MPAA Changes Antipiracy Tactics With New Website
After spending years focusing on fighting the sources of video piracy, the Motion Picture Association of America is trying something new: publicizing consumers' legal avenues to view their desired content.
The Motion Picture Association of America (MPAA) is well-known for its hard-line stance against video piracy, which makes the group’s latest move to discourage it seem mild by comparison.
In an effort to draw attention to the legal film-watching options available to consumers, the association launched a new website, “Where to Watch,” a clearinghouse of sites where you can stream content legally, as well as find such content to view.
The list of sites goes beyond the obvious—Netflix, Apple iTunes, HBO Go—to show consumers options they may not have known about, such as the recently launched Warner Archive Instant, a platform that recently took on some of Netflix’s former programming.
So why take this approach now? Simple, says MPAA President Chris Dodd: The association wants to show people that content distributors are catching up to the same changing climate that led to piracy in the first place.
“There have never been more ways to access movies and television legitimately online, and those platforms continue to grow and develop thanks in large part to a copyright system that encourages innovation, risk, and growth,” the former Democratic senator from Connecticut explained in a press release [PDF]. “The companies I represent are committed to continuing to create and develop the best ways for audiences to enjoy the entertainment they love.”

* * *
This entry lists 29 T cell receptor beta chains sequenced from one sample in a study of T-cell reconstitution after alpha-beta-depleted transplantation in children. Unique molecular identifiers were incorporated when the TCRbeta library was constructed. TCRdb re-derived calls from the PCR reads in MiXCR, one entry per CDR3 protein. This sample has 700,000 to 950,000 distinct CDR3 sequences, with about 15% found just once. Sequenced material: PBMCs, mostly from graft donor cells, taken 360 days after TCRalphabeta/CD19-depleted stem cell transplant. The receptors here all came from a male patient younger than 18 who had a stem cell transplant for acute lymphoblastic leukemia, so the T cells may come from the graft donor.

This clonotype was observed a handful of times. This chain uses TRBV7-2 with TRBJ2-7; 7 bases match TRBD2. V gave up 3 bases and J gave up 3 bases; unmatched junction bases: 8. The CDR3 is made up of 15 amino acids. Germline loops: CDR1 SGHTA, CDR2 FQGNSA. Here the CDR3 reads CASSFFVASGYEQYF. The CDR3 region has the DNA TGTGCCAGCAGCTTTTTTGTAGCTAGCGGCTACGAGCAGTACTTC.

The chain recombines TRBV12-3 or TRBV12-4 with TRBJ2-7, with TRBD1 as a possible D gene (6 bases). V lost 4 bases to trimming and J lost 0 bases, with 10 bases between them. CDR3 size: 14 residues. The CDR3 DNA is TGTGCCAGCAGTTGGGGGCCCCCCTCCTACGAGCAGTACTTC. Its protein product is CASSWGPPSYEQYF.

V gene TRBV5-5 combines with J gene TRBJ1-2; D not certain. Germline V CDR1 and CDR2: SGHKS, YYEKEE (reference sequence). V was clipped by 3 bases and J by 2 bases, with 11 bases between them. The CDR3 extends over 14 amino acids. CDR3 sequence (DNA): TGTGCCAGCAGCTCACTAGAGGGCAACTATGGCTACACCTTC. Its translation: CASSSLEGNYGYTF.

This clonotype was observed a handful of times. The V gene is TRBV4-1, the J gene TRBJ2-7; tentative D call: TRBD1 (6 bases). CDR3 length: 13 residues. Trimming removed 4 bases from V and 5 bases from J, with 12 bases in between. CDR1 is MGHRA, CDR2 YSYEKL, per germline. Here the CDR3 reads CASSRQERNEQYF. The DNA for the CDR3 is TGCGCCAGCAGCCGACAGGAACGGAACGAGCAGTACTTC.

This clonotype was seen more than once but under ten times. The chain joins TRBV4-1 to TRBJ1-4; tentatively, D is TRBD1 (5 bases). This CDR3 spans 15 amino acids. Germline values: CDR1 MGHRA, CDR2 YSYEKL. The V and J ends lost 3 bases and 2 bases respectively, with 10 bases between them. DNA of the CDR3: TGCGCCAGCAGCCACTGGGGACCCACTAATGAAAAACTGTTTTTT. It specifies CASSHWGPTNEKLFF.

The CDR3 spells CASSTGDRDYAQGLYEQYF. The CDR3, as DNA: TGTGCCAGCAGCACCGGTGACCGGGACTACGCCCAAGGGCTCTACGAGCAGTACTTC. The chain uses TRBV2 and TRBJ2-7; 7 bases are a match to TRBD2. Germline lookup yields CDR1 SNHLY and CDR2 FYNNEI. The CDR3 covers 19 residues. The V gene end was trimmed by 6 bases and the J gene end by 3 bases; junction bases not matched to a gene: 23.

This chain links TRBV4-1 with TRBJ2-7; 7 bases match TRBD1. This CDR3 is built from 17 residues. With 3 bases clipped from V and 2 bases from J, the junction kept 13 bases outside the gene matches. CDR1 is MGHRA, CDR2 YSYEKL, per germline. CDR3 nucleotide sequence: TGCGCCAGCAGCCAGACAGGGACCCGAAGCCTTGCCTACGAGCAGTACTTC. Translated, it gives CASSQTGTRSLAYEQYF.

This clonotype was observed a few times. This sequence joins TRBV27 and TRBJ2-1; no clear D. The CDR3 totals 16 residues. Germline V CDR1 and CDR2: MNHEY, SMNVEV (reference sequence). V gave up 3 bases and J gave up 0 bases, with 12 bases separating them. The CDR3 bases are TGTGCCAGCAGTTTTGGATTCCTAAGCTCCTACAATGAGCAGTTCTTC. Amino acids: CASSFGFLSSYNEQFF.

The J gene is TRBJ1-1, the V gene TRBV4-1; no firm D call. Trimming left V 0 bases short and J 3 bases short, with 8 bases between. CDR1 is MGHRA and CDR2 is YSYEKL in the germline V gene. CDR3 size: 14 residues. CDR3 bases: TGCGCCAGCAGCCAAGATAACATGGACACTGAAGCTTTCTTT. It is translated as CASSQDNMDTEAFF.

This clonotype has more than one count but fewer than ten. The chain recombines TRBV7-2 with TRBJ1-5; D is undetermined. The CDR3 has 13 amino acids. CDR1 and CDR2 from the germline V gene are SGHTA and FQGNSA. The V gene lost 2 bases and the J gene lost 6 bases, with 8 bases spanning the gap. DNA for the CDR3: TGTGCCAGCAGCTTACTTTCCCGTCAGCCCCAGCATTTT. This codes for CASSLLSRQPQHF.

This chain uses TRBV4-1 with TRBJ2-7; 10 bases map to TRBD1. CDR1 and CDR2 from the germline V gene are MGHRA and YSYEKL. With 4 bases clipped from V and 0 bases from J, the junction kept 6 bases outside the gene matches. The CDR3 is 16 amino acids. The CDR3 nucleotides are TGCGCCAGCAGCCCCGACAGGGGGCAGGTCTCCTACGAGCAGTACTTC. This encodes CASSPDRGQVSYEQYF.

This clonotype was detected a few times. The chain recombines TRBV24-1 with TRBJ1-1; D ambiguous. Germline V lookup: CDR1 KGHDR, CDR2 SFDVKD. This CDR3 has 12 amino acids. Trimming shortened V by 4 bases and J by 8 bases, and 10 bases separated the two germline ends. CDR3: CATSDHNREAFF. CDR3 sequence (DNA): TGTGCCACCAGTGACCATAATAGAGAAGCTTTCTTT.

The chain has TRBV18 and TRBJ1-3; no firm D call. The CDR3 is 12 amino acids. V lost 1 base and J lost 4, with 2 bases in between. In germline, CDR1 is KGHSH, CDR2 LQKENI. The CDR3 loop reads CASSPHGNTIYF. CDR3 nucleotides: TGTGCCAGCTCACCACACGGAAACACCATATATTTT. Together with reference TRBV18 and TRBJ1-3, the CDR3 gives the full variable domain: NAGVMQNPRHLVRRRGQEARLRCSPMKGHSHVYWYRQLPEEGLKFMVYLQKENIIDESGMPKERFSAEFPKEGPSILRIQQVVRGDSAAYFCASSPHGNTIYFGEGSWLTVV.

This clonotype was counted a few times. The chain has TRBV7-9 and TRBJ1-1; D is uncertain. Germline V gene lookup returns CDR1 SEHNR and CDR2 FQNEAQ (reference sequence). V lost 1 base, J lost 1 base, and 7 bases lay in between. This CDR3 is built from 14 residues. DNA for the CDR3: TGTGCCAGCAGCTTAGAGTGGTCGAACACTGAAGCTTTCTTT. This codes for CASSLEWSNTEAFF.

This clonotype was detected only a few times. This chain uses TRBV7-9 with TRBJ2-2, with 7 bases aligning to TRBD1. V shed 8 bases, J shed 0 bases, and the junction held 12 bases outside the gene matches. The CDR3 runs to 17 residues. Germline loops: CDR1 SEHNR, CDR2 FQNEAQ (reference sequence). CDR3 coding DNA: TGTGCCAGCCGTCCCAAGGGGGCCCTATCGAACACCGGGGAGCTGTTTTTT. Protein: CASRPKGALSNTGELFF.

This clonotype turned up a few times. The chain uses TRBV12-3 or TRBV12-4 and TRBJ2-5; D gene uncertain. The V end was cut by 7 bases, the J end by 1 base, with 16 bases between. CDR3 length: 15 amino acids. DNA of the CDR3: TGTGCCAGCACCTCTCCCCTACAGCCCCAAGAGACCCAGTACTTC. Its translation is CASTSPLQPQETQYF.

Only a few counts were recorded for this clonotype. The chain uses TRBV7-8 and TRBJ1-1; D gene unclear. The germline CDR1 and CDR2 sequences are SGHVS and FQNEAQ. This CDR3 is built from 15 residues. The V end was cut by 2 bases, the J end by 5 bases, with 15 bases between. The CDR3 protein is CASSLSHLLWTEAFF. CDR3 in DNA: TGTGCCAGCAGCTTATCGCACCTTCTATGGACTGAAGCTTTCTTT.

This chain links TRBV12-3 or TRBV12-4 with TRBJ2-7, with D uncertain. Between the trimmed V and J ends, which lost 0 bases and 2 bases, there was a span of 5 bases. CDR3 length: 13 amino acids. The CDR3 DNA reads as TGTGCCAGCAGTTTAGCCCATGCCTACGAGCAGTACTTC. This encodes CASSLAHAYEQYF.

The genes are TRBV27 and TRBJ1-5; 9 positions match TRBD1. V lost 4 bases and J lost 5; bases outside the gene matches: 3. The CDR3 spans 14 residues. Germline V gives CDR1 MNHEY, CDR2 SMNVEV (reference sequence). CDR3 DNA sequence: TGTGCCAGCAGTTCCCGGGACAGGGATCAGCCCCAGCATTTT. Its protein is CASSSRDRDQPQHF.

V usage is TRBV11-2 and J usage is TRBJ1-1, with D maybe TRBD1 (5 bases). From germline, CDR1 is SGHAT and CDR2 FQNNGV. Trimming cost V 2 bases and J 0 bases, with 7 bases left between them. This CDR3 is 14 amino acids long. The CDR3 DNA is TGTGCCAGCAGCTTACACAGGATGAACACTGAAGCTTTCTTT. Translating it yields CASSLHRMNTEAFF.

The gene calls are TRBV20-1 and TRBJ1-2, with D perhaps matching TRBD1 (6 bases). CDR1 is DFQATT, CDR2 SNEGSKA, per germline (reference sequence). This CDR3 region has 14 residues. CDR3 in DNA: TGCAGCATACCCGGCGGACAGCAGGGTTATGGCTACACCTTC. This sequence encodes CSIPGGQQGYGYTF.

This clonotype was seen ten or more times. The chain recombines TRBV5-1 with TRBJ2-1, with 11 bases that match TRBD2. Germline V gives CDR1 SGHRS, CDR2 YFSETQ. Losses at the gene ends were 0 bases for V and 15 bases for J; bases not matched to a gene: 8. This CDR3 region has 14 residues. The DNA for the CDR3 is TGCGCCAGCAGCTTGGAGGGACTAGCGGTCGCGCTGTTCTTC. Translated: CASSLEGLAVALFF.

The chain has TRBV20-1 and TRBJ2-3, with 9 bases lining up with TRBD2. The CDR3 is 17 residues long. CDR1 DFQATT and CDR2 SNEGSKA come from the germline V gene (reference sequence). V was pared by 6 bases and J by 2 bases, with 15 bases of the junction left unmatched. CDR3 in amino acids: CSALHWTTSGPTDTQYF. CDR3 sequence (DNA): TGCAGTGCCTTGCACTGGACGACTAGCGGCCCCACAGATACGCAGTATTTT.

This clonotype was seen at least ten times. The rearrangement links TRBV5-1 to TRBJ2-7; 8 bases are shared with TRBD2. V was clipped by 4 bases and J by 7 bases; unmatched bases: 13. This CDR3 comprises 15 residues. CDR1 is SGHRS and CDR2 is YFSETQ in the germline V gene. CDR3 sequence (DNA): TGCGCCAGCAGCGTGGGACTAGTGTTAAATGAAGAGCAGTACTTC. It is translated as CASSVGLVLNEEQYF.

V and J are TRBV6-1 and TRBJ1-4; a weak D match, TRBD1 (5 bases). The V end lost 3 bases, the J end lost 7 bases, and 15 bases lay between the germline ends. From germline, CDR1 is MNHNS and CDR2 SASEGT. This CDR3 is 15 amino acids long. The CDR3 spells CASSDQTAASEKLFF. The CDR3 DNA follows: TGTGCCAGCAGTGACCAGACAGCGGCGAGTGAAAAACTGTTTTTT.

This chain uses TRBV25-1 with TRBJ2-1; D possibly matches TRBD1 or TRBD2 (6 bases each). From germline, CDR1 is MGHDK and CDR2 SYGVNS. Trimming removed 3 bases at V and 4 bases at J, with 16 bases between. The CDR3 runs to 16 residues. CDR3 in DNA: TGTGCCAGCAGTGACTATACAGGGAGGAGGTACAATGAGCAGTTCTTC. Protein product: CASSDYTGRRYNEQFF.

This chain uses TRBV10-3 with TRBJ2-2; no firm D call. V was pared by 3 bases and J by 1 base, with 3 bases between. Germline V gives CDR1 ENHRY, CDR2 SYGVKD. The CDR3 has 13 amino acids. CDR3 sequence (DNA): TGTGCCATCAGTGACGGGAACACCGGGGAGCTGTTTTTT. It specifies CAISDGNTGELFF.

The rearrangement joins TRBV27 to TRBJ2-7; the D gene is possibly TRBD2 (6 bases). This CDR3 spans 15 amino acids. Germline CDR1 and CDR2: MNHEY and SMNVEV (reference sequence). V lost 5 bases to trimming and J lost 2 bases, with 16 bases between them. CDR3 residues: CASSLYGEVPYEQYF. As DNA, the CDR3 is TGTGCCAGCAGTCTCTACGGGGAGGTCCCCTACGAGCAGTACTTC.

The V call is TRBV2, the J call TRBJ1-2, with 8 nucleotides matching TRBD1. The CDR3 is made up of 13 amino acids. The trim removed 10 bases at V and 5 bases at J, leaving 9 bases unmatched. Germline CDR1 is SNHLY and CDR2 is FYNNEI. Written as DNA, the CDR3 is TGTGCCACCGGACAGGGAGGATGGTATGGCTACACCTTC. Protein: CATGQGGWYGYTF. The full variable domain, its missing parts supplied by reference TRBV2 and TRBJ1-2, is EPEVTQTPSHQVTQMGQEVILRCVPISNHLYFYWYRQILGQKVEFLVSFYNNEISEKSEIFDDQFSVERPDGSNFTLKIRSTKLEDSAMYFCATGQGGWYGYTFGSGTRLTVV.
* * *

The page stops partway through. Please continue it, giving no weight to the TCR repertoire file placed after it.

The association has previously put much effort into legislative and legal battles, including throwing its support behind the Stop Online Piracy Act (SOPA) and PROTECT IP Act (PIPA). However, Dodd said last October that the public battle over those bills taught the group that it needed to change tactics.
“When SOPA-PIPA blew up, it was a transformative event,” Dodd said at the time. “There were 8 million emails [to elected representatives] in two days .… People were dropping their names as cosponsors within minutes, not hours.”
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